Chemical processing apparatuses may employ a single collection of packing elements comprising, in some cases, thousands of individual pieces of the ceramic packing elements, or the equipment may utilize two or more separate beds of packing in individual compartments. A bed of packing may be referred to herein as a “collection” of packing. Thermal oxidizers, for example, are a well known category of chemical processing apparatuses that utilize two separate collections of ceramic packing elements to transfer heat within the oxidizer. Three well known classes of thermal oxidizers are: regenerative thermal oxidizers (RTO), which utilize an open flame to heat the combustion zone; flameless thermal oxidizers (FTO); and regenerative catalytic oxidizers (RCO). Thermal oxidizers are used in a variety of industrial processes including the destruction of harmful organic compounds such as volatile organic compounds (VOC). The feedstock is typically a fluid, which may be a liquid or vapor, that contains air and small quantities of organic compounds that can be readily destroyed by heating the feedstock in a thermal oxidizer. The feedstock is destroyed in combustion zones that oxidize the organic compounds. However, depending upon the source of the feedstock, certain elements and/or compounds that are not combusted are included in the feedstock. The elements and/or compounds may not be destroyed in the combustion zone because they are not combustible either at or below the thermal oxidizer's maximum operating temperature.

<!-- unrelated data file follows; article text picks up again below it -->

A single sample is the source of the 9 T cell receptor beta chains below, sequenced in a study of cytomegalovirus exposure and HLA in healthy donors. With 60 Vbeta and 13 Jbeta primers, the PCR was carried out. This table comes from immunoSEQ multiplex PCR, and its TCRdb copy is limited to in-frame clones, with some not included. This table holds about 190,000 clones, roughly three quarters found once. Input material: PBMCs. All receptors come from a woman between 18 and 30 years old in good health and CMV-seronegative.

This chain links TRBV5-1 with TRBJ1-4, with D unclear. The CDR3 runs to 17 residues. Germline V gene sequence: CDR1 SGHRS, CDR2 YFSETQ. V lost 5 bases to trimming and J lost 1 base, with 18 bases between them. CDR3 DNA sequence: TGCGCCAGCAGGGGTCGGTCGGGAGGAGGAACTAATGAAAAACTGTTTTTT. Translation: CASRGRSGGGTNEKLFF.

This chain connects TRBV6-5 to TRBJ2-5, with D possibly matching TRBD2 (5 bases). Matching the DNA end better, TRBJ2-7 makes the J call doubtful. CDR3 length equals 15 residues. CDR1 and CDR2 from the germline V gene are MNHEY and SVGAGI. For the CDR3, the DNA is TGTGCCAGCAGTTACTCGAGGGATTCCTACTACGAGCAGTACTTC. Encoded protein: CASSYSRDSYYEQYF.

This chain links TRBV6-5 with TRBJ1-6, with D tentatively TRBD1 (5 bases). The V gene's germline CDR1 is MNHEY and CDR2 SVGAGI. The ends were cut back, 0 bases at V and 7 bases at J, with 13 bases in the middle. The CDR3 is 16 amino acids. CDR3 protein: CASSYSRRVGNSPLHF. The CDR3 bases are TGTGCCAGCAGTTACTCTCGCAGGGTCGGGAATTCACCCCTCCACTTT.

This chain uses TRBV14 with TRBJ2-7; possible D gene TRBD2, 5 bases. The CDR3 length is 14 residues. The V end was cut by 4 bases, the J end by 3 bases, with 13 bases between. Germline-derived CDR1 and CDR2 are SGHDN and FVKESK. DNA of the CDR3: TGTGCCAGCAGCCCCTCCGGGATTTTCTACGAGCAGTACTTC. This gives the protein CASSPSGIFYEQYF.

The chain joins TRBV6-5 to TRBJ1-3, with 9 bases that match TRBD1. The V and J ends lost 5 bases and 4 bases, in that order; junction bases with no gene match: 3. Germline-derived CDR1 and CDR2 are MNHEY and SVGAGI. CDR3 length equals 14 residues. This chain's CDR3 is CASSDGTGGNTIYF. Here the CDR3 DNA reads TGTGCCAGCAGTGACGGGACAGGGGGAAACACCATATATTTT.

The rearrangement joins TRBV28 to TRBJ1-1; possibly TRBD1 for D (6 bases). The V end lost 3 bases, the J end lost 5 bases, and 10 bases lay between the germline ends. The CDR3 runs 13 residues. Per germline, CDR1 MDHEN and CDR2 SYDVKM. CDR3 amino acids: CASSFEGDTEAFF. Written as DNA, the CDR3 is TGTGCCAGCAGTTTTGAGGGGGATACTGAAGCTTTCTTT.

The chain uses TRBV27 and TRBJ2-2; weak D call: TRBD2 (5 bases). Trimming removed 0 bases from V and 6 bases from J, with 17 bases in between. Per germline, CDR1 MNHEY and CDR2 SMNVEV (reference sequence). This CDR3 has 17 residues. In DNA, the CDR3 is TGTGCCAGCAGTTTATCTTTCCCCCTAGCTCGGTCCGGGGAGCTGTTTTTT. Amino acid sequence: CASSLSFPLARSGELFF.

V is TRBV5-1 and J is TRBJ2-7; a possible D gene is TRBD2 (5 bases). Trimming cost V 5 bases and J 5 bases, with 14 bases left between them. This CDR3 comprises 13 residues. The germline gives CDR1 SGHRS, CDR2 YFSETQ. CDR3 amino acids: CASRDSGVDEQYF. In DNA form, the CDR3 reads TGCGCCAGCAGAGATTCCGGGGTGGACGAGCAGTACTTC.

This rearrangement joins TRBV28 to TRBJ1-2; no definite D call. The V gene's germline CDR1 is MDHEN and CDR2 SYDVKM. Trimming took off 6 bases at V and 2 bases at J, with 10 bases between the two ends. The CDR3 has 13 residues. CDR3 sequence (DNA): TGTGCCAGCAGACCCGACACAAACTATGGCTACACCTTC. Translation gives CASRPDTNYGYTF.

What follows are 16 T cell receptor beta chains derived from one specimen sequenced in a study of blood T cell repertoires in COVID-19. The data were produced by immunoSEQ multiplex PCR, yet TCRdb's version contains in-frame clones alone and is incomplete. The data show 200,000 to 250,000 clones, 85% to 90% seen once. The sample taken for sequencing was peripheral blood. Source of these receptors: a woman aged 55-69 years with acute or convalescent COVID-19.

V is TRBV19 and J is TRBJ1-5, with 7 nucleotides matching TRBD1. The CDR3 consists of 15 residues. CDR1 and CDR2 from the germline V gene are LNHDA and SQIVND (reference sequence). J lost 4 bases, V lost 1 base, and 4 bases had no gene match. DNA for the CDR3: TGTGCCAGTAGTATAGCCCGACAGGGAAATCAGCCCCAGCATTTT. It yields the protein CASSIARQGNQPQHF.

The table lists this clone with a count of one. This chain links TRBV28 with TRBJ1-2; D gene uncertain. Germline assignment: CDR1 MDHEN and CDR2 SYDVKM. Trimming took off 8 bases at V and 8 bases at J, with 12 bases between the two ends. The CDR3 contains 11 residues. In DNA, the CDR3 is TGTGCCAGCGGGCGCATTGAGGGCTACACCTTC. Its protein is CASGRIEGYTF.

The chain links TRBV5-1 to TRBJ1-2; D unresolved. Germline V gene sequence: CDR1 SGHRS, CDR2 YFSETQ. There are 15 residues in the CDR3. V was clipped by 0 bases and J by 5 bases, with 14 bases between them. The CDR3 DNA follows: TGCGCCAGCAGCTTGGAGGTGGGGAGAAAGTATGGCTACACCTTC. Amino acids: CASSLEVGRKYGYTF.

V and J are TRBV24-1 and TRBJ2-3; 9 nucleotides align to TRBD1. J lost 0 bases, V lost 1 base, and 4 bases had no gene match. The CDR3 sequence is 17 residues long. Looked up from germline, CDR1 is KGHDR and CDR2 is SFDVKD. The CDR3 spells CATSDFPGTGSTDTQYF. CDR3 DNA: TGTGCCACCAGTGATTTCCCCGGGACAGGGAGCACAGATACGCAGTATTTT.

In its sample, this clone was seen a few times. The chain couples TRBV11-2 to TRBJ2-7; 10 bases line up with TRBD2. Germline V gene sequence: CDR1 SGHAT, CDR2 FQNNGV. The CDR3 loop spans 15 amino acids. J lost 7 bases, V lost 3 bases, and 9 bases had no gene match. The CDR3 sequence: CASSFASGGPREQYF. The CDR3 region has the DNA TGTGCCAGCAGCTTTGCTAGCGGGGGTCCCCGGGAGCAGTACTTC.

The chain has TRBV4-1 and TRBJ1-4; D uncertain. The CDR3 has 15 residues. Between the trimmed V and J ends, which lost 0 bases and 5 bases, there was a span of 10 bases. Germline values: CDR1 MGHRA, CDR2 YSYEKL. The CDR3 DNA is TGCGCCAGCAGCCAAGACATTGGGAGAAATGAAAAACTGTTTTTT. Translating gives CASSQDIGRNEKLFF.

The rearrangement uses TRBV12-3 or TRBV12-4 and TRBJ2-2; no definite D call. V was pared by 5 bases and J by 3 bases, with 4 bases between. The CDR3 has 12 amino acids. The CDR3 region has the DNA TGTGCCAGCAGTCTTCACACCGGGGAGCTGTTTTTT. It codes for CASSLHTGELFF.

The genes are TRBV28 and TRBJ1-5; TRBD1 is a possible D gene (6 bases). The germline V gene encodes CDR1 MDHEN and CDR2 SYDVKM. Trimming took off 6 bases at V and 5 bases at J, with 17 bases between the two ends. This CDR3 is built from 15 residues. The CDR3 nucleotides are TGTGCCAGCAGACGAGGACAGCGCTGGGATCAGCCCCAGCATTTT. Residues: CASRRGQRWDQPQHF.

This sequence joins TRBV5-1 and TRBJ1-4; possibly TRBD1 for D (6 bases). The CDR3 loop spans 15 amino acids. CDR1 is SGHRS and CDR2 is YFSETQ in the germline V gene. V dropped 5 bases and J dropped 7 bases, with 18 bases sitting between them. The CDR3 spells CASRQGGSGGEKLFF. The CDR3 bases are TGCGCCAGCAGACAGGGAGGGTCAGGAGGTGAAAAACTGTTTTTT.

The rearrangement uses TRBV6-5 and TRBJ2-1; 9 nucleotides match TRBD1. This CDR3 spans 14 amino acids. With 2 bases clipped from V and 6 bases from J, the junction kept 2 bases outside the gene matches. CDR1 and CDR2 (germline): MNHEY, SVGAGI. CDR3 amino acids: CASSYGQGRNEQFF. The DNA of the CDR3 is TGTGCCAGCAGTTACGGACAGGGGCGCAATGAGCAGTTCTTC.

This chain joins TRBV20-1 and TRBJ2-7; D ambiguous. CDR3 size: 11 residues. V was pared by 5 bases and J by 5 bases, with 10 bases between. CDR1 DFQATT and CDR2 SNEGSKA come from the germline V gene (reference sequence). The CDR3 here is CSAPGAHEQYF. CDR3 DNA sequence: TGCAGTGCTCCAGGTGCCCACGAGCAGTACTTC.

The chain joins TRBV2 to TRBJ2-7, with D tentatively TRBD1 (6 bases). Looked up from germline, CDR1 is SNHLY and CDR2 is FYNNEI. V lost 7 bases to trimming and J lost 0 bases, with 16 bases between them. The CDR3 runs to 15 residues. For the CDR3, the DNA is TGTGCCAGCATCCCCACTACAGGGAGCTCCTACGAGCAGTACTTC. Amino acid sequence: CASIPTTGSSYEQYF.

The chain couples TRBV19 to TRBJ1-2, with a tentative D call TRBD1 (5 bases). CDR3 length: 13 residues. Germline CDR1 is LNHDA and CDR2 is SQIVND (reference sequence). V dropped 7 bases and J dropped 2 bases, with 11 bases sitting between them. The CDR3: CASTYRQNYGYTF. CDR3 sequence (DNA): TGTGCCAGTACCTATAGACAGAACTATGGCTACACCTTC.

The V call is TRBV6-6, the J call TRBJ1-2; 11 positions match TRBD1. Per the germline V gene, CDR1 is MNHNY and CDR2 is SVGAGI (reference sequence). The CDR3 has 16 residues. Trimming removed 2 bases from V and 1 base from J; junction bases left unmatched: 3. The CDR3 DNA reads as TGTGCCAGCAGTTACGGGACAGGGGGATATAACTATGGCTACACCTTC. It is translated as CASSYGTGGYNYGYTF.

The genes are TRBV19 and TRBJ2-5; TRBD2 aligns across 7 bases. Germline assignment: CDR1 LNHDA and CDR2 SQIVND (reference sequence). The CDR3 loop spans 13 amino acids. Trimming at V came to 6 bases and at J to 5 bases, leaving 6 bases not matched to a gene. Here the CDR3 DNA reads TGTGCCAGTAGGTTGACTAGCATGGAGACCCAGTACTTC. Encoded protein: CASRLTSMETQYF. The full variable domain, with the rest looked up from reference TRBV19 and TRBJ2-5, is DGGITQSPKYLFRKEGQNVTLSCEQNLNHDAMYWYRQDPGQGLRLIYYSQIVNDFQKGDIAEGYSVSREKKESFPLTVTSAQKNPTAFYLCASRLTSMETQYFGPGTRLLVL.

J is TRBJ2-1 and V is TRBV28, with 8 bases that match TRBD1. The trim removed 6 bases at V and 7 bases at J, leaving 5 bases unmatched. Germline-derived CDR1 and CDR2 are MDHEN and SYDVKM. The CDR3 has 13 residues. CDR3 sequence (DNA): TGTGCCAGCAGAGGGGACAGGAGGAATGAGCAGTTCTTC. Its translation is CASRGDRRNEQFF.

For example, silicon containing compounds are included in the waste effluent generated by some industrial processes. The effluent from the industrial process is the fluid feedstock that is fed into a thermal oxidizer to enable destruction of the combustible organic compounds. However, when a silicon containing compound is heated to a sufficiently high temperature, the silicon may be oxidized thereby forming silica which may be deposited or precipitated onto the surface of the packing elements. The silica may then accumulate on the packing elements' interior and exterior surfaces thereby forming a coating which may reduce the air flow through the packing and eventually plug the packing so that essentially no feedstock flows through the apparatus. As the packing's passageways becomes progressively more plugged, the pressure drop across the bed of packing may become higher than desired and the thermal oxidizer may be shut down so that the packing can be cleaned or replaced to reduce the pressure drop to an acceptable level.